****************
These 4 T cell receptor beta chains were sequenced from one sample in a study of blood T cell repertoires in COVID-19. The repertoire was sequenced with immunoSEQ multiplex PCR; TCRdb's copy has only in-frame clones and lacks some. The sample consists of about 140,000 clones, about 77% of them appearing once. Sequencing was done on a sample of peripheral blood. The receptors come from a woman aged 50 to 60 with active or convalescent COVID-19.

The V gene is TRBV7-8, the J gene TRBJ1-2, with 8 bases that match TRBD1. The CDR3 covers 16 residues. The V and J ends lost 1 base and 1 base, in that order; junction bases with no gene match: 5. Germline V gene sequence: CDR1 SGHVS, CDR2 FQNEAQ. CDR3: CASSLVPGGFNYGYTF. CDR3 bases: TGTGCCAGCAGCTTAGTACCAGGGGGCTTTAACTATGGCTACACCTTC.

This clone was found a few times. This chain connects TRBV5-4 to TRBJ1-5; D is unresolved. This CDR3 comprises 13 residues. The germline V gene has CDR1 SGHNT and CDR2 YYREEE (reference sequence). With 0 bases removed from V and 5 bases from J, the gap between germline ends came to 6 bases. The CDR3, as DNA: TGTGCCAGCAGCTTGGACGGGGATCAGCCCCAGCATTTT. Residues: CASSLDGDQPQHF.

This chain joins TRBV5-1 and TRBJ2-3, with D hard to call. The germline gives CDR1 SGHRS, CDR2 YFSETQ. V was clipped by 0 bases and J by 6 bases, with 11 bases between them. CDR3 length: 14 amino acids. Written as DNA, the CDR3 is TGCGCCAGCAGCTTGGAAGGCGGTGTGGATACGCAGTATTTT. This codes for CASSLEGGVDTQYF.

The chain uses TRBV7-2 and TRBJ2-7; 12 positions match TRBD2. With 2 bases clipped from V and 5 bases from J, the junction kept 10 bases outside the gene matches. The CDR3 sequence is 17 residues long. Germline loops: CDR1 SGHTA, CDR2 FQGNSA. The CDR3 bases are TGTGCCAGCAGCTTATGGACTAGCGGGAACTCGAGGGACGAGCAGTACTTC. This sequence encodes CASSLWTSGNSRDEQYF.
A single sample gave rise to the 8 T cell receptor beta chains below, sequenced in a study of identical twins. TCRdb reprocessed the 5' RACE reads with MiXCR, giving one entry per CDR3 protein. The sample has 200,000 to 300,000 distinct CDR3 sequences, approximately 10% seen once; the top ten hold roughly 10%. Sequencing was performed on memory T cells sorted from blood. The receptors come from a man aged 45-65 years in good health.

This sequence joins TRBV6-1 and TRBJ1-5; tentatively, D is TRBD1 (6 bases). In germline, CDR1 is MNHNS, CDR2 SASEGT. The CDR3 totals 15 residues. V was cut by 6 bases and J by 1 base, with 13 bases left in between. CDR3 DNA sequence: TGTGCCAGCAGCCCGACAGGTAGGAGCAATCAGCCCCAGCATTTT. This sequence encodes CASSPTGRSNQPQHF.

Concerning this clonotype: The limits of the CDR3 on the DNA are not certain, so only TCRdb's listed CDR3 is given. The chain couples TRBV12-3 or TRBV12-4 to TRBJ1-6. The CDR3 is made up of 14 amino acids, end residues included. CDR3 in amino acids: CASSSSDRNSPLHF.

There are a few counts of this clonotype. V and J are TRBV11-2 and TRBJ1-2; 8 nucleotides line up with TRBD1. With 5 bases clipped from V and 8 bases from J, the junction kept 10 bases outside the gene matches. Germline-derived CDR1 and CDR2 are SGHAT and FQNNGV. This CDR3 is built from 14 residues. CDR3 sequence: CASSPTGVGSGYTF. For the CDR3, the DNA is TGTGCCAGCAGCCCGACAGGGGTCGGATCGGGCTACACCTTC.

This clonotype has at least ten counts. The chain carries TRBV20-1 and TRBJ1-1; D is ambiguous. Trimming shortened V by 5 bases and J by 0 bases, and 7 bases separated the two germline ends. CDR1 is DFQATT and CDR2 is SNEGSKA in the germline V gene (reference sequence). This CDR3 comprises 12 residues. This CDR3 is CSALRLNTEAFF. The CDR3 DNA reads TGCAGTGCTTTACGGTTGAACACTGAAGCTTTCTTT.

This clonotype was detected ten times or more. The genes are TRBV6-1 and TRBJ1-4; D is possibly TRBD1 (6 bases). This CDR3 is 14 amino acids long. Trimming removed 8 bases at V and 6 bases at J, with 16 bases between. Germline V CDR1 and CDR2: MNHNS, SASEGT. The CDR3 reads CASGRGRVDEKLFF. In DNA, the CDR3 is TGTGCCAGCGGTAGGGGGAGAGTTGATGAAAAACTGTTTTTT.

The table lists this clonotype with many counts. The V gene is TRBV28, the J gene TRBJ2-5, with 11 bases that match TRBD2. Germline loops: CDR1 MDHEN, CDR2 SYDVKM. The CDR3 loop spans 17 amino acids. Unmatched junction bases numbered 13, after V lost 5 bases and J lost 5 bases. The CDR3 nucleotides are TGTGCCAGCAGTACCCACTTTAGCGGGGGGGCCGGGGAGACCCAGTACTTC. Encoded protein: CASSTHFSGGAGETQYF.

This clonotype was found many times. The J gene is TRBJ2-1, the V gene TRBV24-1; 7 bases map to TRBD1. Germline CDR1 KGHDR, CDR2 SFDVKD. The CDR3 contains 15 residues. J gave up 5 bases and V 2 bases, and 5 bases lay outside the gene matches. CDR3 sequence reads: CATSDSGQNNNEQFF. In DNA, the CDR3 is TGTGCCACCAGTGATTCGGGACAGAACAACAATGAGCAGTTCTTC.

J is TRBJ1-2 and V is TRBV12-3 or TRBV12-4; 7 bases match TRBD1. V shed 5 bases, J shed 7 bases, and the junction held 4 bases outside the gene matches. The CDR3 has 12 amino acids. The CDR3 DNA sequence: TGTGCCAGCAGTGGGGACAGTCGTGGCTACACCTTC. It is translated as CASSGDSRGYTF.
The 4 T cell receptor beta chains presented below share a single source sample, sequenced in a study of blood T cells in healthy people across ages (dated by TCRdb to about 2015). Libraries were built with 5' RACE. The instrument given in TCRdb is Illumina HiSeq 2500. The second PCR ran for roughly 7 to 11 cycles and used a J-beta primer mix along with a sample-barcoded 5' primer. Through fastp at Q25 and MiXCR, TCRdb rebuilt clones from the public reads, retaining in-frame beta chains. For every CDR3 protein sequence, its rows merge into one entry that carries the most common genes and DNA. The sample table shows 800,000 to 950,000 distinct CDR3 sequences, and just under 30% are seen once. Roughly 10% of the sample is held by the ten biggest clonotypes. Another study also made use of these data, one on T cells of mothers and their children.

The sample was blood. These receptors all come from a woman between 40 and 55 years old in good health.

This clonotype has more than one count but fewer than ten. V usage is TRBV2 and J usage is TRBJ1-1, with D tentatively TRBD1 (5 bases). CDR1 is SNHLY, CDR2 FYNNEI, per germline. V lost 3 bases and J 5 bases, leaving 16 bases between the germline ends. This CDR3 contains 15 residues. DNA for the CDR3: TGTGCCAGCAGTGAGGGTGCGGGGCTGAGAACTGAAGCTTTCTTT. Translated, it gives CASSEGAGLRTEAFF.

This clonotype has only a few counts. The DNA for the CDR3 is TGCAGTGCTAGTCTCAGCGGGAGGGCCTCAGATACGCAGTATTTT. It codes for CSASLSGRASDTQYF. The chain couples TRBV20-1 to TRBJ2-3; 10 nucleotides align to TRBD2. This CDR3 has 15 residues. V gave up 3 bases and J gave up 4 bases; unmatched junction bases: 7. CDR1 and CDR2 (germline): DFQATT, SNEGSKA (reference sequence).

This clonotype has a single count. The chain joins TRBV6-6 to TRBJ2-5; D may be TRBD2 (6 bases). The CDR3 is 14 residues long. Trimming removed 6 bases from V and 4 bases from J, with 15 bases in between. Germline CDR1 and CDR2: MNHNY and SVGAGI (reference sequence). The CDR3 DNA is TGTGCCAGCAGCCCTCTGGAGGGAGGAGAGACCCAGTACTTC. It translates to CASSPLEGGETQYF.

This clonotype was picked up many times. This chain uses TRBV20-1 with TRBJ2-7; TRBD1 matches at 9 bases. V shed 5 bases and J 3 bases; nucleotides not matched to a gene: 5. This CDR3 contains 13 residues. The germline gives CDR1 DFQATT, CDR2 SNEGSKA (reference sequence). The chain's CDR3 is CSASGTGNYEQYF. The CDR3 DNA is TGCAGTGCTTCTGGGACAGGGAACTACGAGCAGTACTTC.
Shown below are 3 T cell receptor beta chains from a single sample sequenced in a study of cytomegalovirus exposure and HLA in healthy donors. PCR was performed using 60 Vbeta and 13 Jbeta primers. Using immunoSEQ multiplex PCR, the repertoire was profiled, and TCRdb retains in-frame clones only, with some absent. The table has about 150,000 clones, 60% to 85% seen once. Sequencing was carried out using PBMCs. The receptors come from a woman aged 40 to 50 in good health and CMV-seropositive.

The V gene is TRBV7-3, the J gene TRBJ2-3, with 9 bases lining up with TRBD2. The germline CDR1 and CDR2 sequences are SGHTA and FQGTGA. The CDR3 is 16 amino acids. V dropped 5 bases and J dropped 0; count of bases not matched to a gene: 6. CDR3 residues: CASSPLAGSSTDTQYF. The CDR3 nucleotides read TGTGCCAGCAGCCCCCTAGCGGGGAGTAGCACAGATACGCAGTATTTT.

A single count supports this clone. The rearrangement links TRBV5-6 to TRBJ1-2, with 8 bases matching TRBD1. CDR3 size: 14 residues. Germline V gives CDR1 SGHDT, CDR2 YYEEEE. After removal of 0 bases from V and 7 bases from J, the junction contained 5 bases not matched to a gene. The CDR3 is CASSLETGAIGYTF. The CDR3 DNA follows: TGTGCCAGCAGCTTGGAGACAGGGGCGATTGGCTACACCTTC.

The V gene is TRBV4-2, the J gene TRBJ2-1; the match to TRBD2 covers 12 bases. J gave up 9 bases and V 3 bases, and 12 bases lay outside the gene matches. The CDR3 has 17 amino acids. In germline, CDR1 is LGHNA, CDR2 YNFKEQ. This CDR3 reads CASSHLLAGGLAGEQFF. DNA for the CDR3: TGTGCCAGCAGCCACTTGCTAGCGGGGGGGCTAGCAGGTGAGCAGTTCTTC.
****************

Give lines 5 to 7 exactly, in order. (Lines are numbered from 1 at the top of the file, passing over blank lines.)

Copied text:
The chain uses TRBV7-2 and TRBJ2-7; 12 positions match TRBD2. With 2 bases clipped from V and 5 bases from J, the junction kept 10 bases outside the gene matches. The CDR3 sequence is 17 residues long. Germline loops: CDR1 SGHTA, CDR2 FQGNSA. The CDR3 bases are TGTGCCAGCAGCTTATGGACTAGCGGGAACTCGAGGGACGAGCAGTACTTC. This sequence encodes CASSLWTSGNSRDEQYF.
A single sample gave rise to the 8 T cell receptor beta chains below, sequenced in a study of identical twins. TCRdb reprocessed the 5' RACE reads with MiXCR, giving one entry per CDR3 protein. The sample has 200,000 to 300,000 distinct CDR3 sequences, approximately 10% seen once; the top ten hold roughly 10%. Sequencing was performed on memory T cells sorted from blood. The receptors come from a man aged 45-65 years in good health.

This sequence joins TRBV6-1 and TRBJ1-5; tentatively, D is TRBD1 (6 bases). In germline, CDR1 is MNHNS, CDR2 SASEGT. The CDR3 totals 15 residues. V was cut by 6 bases and J by 1 base, with 13 bases left in between. CDR3 DNA sequence: TGTGCCAGCAGCCCGACAGGTAGGAGCAATCAGCCCCAGCATTTT. This sequence encodes CASSPTGRSNQPQHF.